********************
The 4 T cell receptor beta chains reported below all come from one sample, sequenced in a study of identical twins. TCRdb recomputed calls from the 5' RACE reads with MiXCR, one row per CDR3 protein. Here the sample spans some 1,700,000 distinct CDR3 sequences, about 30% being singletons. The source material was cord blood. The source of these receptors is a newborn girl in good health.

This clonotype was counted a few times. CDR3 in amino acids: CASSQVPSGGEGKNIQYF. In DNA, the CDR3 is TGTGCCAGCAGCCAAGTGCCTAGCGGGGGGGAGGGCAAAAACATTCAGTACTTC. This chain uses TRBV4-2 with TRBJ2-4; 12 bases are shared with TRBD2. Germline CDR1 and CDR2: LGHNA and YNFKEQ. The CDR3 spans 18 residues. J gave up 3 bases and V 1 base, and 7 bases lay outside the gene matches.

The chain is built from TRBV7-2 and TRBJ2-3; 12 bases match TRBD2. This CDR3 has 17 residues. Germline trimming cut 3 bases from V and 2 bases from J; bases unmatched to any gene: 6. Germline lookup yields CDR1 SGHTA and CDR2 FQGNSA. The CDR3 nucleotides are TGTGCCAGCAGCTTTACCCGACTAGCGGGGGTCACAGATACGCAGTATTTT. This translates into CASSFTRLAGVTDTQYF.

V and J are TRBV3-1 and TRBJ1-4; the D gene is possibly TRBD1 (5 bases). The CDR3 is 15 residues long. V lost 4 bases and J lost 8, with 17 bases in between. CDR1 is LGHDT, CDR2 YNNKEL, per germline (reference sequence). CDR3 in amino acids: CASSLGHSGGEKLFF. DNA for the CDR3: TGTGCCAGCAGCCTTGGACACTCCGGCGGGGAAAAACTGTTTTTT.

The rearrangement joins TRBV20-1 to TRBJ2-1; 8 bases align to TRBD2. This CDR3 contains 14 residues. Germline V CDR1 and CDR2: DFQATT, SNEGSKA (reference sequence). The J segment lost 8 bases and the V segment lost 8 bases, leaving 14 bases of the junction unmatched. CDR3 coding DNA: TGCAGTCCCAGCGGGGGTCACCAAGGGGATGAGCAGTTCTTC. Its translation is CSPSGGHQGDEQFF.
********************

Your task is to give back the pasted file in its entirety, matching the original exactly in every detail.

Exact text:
The 4 T cell receptor beta chains reported below all come from one sample, sequenced in a study of identical twins. TCRdb recomputed calls from the 5' RACE reads with MiXCR, one row per CDR3 protein. Here the sample spans some 1,700,000 distinct CDR3 sequences, about 30% being singletons. The source material was cord blood. The source of these receptors is a newborn girl in good health.

This clonotype was counted a few times. CDR3 in amino acids: CASSQVPSGGEGKNIQYF. In DNA, the CDR3 is TGTGCCAGCAGCCAAGTGCCTAGCGGGGGGGAGGGCAAAAACATTCAGTACTTC. This chain uses TRBV4-2 with TRBJ2-4; 12 bases are shared with TRBD2. Germline CDR1 and CDR2: LGHNA and YNFKEQ. The CDR3 spans 18 residues. J gave up 3 bases and V 1 base, and 7 bases lay outside the gene matches.

The chain is built from TRBV7-2 and TRBJ2-3; 12 bases match TRBD2. This CDR3 has 17 residues. Germline trimming cut 3 bases from V and 2 bases from J; bases unmatched to any gene: 6. Germline lookup yields CDR1 SGHTA and CDR2 FQGNSA. The CDR3 nucleotides are TGTGCCAGCAGCTTTACCCGACTAGCGGGGGTCACAGATACGCAGTATTTT. This translates into CASSFTRLAGVTDTQYF.

V and J are TRBV3-1 and TRBJ1-4; the D gene is possibly TRBD1 (5 bases). The CDR3 is 15 residues long. V lost 4 bases and J lost 8, with 17 bases in between. CDR1 is LGHDT, CDR2 YNNKEL, per germline (reference sequence). CDR3 in amino acids: CASSLGHSGGEKLFF. DNA for the CDR3: TGTGCCAGCAGCCTTGGACACTCCGGCGGGGAAAAACTGTTTTTT.

The rearrangement joins TRBV20-1 to TRBJ2-1; 8 bases align to TRBD2. This CDR3 contains 14 residues. Germline V CDR1 and CDR2: DFQATT, SNEGSKA (reference sequence). The J segment lost 8 bases and the V segment lost 8 bases, leaving 14 bases of the junction unmatched. CDR3 coding DNA: TGCAGTCCCAGCGGGGGTCACCAAGGGGATGAGCAGTTCTTC. Its translation is CSPSGGHQGDEQFF.